The Rise and Rise of China
In my last editorial, Living in a Topsy Turvy World, I wrote about my experience in Lijiang, a beautiful, historic old town in south-west China.
In November 2004, I wrote of my first experience of China, in Beijing and Chongqing - in A Most Unlikely Freedom Haven.
In fact, my current three month sojourn in China is my fifth trip to this country since May 2004. And I have to say it has opened my eyes in many surprising ways. It has also caused me to reappraise many assumptions I had about the place, and to ponder the likely future of this huge country - and its impact on the rest of the world.
I'm back in Chongqing now, with three more weeks to go before departing, and have had a chance to reflect on what I've experienced and to try to make sense of it all.
Yesterday I visited an historic building, turned into a museum, which records the large immigrations of various ethnic groups into Chongqing. But it was the drive there, in the taxi, that got me thinking.
We were driving from Nan Ping, over the Yangzte River, to the city centre - and doing 90 km/hour, which is quite common in this city without traffic cops and published speed limits.
When I first visited this city in September 2004, I was very afraid of the taxis. It seemed that stepping into one was to enter a lawless zone, where anything goes, and where your life could end at any moment. You have to drive in this place to really know what I'm talking about.
There are lanes on the roads, but nobody observes them. Cars weave in and out of these phantom lines in a constant effort to gain some advantage - at quite hair-raising speeds, and with the constant use of the car horn.
There is a dearth of traffic lights, so most intersections are negotiated simply by wriggling your way through - with no apparent road rules as guidance.
Pedestrians freely mingle with the traffic, so the Chinese have never heard the term "jaywalking"! And "zebra" crossings appear to have no meaning in real life - as venturing out on to one in no way ensure cars will stop for you. However, the traffic is most forgiving of people, tolerating them in ways inconceivable in most western cities.
Night time is another matter. All the vehicles have headlights, but perhaps only 70% actually use them - including buses. And you have to watch out for those damned covered motor-rickshaws, which seem to exist in a safety standards time warp - judging by the physical state of most of them.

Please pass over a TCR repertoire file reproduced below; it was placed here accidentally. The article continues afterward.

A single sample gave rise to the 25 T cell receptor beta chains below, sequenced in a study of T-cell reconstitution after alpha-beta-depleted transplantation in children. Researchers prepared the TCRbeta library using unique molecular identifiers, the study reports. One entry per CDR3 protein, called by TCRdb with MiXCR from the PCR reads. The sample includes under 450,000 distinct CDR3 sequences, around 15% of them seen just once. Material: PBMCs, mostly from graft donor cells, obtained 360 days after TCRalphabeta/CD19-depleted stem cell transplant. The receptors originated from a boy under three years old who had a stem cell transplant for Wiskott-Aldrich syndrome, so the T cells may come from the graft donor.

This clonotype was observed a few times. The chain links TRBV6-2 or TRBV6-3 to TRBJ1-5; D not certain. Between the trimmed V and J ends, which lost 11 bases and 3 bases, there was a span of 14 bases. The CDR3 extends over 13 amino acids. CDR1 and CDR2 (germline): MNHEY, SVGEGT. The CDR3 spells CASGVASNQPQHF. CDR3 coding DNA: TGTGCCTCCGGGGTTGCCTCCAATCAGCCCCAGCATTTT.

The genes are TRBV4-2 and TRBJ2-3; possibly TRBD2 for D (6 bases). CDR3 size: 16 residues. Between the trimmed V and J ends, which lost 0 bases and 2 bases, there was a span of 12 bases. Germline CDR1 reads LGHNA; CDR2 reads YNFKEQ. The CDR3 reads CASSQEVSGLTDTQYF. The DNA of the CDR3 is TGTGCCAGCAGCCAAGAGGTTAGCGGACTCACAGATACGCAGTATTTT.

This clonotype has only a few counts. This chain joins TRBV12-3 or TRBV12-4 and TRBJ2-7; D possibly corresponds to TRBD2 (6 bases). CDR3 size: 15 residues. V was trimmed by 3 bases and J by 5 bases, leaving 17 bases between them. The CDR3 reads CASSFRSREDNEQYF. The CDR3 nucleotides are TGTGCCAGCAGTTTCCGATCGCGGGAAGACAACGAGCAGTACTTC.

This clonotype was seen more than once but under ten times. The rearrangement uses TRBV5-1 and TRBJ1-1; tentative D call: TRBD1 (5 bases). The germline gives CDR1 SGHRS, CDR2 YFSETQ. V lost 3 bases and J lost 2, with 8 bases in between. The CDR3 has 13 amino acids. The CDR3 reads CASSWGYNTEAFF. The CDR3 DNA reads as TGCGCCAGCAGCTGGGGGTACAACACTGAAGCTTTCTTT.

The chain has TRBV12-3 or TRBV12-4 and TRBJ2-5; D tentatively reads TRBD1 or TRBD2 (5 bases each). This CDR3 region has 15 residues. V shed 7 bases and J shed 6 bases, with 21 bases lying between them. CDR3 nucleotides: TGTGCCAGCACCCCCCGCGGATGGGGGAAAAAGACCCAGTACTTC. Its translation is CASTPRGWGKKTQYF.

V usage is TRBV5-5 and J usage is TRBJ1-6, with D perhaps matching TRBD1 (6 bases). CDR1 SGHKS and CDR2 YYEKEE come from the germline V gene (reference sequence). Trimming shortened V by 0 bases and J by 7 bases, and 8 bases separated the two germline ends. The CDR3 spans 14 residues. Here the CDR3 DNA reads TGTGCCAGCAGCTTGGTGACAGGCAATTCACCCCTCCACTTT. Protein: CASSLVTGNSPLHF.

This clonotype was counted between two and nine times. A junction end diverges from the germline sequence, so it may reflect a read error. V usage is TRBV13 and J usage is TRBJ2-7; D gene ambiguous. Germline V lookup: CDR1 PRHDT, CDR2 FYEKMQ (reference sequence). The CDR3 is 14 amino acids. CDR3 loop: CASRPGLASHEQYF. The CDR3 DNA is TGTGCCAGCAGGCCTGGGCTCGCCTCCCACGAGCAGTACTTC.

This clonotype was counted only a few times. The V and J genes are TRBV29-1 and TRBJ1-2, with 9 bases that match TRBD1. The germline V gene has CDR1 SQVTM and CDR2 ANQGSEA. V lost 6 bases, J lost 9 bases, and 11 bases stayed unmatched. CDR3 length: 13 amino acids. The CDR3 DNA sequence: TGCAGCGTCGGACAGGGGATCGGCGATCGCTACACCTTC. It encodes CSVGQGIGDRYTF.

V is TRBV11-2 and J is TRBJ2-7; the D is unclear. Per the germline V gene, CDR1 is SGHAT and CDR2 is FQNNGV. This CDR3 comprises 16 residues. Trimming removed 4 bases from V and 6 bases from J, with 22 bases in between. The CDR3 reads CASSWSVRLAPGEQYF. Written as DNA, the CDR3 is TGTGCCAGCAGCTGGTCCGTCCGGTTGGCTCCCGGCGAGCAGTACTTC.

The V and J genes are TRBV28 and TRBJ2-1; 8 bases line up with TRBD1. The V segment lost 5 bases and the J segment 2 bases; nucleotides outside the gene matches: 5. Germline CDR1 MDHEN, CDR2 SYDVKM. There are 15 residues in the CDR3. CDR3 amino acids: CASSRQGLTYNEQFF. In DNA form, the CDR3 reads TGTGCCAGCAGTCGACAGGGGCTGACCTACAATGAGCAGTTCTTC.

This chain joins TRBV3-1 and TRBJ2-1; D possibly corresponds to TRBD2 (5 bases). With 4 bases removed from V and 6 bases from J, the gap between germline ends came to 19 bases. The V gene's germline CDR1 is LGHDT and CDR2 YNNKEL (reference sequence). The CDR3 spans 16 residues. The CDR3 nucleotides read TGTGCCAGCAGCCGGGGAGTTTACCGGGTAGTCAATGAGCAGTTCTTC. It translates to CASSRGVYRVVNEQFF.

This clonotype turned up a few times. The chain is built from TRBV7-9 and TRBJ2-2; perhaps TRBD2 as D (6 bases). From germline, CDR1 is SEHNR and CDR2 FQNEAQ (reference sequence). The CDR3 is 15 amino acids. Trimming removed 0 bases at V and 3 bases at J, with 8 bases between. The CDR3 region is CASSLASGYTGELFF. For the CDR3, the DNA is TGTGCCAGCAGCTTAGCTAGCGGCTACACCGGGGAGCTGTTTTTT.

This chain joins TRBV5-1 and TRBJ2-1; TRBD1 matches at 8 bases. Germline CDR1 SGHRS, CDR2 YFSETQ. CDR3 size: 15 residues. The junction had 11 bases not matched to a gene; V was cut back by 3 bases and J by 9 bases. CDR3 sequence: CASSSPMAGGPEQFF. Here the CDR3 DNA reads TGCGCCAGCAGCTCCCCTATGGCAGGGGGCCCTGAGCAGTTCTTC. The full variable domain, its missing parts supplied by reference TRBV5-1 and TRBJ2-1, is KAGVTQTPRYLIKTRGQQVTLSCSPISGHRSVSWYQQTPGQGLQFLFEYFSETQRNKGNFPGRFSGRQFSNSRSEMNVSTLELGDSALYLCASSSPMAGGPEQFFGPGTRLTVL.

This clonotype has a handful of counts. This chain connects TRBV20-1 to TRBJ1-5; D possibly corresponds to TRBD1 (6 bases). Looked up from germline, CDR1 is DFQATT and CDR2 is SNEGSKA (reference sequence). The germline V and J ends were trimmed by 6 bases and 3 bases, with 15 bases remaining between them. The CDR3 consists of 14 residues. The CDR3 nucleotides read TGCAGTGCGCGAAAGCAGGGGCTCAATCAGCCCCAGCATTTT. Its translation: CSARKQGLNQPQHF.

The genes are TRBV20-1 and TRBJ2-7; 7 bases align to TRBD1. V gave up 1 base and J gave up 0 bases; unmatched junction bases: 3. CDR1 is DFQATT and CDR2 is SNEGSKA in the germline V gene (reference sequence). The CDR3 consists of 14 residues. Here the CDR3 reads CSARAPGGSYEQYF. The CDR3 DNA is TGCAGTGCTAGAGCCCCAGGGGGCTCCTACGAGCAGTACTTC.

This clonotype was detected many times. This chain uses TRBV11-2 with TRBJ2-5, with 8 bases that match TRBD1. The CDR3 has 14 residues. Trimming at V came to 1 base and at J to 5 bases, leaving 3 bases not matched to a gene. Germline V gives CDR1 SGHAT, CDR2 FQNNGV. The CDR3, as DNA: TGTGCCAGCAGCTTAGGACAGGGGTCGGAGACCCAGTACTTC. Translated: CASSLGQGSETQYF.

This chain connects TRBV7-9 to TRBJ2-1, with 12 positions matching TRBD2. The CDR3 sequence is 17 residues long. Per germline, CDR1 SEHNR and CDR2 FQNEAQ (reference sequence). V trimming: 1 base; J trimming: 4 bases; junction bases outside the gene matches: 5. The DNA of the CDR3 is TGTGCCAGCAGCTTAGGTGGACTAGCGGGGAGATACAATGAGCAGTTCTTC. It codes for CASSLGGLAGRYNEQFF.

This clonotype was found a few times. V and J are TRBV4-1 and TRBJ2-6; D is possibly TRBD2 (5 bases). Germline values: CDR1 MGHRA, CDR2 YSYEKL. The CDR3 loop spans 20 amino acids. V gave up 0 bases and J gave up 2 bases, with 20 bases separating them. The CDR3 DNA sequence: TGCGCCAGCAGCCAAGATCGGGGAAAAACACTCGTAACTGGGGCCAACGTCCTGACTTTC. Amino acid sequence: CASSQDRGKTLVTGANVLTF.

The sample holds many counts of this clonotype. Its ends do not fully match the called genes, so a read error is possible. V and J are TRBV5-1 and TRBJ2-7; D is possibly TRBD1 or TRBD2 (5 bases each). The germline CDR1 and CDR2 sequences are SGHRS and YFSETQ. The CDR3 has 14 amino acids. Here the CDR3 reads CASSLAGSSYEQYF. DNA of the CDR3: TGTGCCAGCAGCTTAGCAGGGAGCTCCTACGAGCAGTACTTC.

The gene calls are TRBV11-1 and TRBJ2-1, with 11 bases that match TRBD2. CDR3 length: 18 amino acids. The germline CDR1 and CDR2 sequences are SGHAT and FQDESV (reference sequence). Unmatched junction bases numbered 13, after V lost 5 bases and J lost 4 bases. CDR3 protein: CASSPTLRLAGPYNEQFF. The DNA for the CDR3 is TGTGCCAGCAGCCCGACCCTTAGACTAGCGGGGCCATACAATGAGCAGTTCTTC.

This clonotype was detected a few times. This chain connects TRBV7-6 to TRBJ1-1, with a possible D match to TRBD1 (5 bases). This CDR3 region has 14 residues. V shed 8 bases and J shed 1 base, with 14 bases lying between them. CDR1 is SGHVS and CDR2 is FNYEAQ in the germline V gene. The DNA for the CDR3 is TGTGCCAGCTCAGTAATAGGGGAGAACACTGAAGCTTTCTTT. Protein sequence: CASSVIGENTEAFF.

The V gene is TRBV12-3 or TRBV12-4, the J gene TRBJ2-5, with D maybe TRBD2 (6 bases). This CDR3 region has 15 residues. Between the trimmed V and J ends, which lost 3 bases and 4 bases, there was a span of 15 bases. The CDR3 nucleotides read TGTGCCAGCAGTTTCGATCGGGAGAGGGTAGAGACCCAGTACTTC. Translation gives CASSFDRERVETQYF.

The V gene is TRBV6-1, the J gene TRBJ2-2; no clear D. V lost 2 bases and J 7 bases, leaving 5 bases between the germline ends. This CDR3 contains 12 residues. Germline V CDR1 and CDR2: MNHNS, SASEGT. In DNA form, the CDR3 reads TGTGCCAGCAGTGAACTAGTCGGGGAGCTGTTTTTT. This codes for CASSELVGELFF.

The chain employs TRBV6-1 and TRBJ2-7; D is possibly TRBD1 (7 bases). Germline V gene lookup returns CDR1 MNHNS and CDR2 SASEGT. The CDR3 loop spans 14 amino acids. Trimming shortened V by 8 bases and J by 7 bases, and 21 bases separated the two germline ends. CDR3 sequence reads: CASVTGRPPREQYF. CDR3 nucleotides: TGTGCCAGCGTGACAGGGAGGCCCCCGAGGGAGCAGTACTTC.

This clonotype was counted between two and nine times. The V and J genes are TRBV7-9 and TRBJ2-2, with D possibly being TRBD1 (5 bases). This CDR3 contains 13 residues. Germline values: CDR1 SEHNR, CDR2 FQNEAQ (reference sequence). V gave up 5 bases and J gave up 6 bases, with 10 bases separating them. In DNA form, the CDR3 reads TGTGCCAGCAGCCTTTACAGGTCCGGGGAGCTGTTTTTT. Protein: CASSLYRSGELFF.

Then there's the buses! I tried to avoid them where possible - as they are terribly overcrowded, not to mention the distinct lack of leg room between the seats. Besides, with taxis being so cheap, buses seemed so plebeian.
Yes, the driving is chaotic - but so is the parking. I've never seen such creative parking in my life. People parked right on the corner of intersections. Cars parked on the bends in roads. Cars parked in all the areas westerners would assume were "no parking" zones. And not one parking meter in sight! Western local city bureaucrats would have a field day here, trying to get order into, and revenue out of, the place.
However, with all this apparent disorganisation on the roads, don't get the impression it is really so. No, not at all, as I have learnt. The initial impression of chaos turns out to be a form of order in its own way. And what I've found, now that I've been here a few times, is that although there are no apparent speed limits, rules of "engagement" and so on, the traffic still works - and surprisingly, I didn't see one traffic accident, nor any "dings" in the many new cars populating the roads.
But back to my visit to the immigration museum.
I wasn't able to read much of the text, being as it was mostly in Chinese. However, there were plenty of photos and illustrations, not to mention tools and artefacts of trade and every day living on display. There were also full-sized recreations of town life giving examples of the existing social order at the time.
What became immediately apparent was the long history the Chinese have had of trading and doing business. It's in their blood. And I realised that the "blip" of communism, starting with the revolution of 1949, was but an aberration on an otherwise highly organised and productive society.